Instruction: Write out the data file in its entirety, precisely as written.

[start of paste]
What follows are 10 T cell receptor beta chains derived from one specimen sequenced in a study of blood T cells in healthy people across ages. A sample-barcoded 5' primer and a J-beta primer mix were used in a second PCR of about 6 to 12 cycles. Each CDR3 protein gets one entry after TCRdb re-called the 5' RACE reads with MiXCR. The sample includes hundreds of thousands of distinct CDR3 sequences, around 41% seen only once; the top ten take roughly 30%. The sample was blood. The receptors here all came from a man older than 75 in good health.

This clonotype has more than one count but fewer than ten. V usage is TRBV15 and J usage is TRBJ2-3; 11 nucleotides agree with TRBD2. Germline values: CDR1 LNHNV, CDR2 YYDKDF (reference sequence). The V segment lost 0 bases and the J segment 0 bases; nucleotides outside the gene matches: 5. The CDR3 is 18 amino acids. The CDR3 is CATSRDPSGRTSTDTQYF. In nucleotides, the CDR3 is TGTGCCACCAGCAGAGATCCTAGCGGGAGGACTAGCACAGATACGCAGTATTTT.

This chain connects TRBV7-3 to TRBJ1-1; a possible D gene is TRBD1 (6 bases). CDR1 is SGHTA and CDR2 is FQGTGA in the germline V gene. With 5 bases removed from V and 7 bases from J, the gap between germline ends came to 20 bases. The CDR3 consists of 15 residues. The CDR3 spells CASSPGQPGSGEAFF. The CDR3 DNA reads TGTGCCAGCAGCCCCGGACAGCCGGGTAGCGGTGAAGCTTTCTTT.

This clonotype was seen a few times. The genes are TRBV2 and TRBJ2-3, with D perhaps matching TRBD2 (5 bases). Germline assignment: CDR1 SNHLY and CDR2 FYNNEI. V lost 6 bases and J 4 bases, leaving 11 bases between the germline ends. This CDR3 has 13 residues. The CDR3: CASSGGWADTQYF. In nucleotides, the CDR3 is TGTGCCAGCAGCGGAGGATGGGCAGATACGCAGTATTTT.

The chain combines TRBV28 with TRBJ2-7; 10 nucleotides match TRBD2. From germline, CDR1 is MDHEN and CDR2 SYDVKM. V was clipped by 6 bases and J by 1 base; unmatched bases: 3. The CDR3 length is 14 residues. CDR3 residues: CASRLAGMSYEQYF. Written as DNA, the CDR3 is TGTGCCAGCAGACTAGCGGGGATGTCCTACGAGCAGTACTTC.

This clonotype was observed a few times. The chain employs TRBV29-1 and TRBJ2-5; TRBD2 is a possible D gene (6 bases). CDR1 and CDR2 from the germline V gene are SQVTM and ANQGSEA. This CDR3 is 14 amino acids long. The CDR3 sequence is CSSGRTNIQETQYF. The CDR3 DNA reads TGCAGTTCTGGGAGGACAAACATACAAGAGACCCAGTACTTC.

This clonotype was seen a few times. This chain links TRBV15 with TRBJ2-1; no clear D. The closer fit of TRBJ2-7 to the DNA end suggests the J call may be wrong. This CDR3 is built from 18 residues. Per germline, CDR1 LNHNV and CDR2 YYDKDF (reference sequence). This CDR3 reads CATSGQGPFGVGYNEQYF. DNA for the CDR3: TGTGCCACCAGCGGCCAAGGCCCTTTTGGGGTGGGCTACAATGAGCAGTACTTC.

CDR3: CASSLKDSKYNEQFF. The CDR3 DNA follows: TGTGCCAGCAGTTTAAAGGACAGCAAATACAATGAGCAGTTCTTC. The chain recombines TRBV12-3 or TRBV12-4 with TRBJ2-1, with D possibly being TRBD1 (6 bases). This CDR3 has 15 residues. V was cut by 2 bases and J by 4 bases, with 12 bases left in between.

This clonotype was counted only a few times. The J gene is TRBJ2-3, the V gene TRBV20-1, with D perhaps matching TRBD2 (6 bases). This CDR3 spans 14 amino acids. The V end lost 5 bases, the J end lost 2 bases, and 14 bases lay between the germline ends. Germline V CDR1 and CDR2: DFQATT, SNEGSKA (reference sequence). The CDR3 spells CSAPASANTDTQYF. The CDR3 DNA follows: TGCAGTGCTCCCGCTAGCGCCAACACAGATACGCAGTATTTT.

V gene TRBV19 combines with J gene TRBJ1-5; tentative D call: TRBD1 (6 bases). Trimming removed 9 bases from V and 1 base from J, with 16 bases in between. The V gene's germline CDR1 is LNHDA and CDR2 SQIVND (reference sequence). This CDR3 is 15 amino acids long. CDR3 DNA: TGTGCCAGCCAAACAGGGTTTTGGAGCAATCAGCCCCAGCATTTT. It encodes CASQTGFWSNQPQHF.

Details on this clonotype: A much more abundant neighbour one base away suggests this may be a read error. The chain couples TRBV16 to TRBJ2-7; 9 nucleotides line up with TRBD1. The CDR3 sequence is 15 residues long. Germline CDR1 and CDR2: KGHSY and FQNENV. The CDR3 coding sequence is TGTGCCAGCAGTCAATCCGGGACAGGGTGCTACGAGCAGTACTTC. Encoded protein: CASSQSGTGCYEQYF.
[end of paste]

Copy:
What follows are 10 T cell receptor beta chains derived from one specimen sequenced in a study of blood T cells in healthy people across ages. A sample-barcoded 5' primer and a J-beta primer mix were used in a second PCR of about 6 to 12 cycles. Each CDR3 protein gets one entry after TCRdb re-called the 5' RACE reads with MiXCR. The sample includes hundreds of thousands of distinct CDR3 sequences, around 41% seen only once; the top ten take roughly 30%. The sample was blood. The receptors here all came from a man older than 75 in good health.

This clonotype has more than one count but fewer than ten. V usage is TRBV15 and J usage is TRBJ2-3; 11 nucleotides agree with TRBD2. Germline values: CDR1 LNHNV, CDR2 YYDKDF (reference sequence). The V segment lost 0 bases and the J segment 0 bases; nucleotides outside the gene matches: 5. The CDR3 is 18 amino acids. The CDR3 is CATSRDPSGRTSTDTQYF. In nucleotides, the CDR3 is TGTGCCACCAGCAGAGATCCTAGCGGGAGGACTAGCACAGATACGCAGTATTTT.

This chain connects TRBV7-3 to TRBJ1-1; a possible D gene is TRBD1 (6 bases). CDR1 is SGHTA and CDR2 is FQGTGA in the germline V gene. With 5 bases removed from V and 7 bases from J, the gap between germline ends came to 20 bases. The CDR3 consists of 15 residues. The CDR3 spells CASSPGQPGSGEAFF. The CDR3 DNA reads TGTGCCAGCAGCCCCGGACAGCCGGGTAGCGGTGAAGCTTTCTTT.

This clonotype was seen a few times. The genes are TRBV2 and TRBJ2-3, with D perhaps matching TRBD2 (5 bases). Germline assignment: CDR1 SNHLY and CDR2 FYNNEI. V lost 6 bases and J 4 bases, leaving 11 bases between the germline ends. This CDR3 has 13 residues. The CDR3: CASSGGWADTQYF. In nucleotides, the CDR3 is TGTGCCAGCAGCGGAGGATGGGCAGATACGCAGTATTTT.

The chain combines TRBV28 with TRBJ2-7; 10 nucleotides match TRBD2. From germline, CDR1 is MDHEN and CDR2 SYDVKM. V was clipped by 6 bases and J by 1 base; unmatched bases: 3. The CDR3 length is 14 residues. CDR3 residues: CASRLAGMSYEQYF. Written as DNA, the CDR3 is TGTGCCAGCAGACTAGCGGGGATGTCCTACGAGCAGTACTTC.

This clonotype was observed a few times. The chain employs TRBV29-1 and TRBJ2-5; TRBD2 is a possible D gene (6 bases). CDR1 and CDR2 from the germline V gene are SQVTM and ANQGSEA. This CDR3 is 14 amino acids long. The CDR3 sequence is CSSGRTNIQETQYF. The CDR3 DNA reads TGCAGTTCTGGGAGGACAAACATACAAGAGACCCAGTACTTC.

This clonotype was seen a few times. This chain links TRBV15 with TRBJ2-1; no clear D. The closer fit of TRBJ2-7 to the DNA end suggests the J call may be wrong. This CDR3 is built from 18 residues. Per germline, CDR1 LNHNV and CDR2 YYDKDF (reference sequence). This CDR3 reads CATSGQGPFGVGYNEQYF. DNA for the CDR3: TGTGCCACCAGCGGCCAAGGCCCTTTTGGGGTGGGCTACAATGAGCAGTACTTC.

CDR3: CASSLKDSKYNEQFF. The CDR3 DNA follows: TGTGCCAGCAGTTTAAAGGACAGCAAATACAATGAGCAGTTCTTC. The chain recombines TRBV12-3 or TRBV12-4 with TRBJ2-1, with D possibly being TRBD1 (6 bases). This CDR3 has 15 residues. V was cut by 2 bases and J by 4 bases, with 12 bases left in between.

This clonotype was counted only a few times. The J gene is TRBJ2-3, the V gene TRBV20-1, with D perhaps matching TRBD2 (6 bases). This CDR3 spans 14 amino acids. The V end lost 5 bases, the J end lost 2 bases, and 14 bases lay between the germline ends. Germline V CDR1 and CDR2: DFQATT, SNEGSKA (reference sequence). The CDR3 spells CSAPASANTDTQYF. The CDR3 DNA follows: TGCAGTGCTCCCGCTAGCGCCAACACAGATACGCAGTATTTT.

V gene TRBV19 combines with J gene TRBJ1-5; tentative D call: TRBD1 (6 bases). Trimming removed 9 bases from V and 1 base from J, with 16 bases in between. The V gene's germline CDR1 is LNHDA and CDR2 SQIVND (reference sequence). This CDR3 is 15 amino acids long. CDR3 DNA: TGTGCCAGCCAAACAGGGTTTTGGAGCAATCAGCCCCAGCATTTT. It encodes CASQTGFWSNQPQHF.

Details on this clonotype: A much more abundant neighbour one base away suggests this may be a read error. The chain couples TRBV16 to TRBJ2-7; 9 nucleotides line up with TRBD1. The CDR3 sequence is 15 residues long. Germline CDR1 and CDR2: KGHSY and FQNENV. The CDR3 coding sequence is TGTGCCAGCAGTCAATCCGGGACAGGGTGCTACGAGCAGTACTTC. Encoded protein: CASSQSGTGCYEQYF.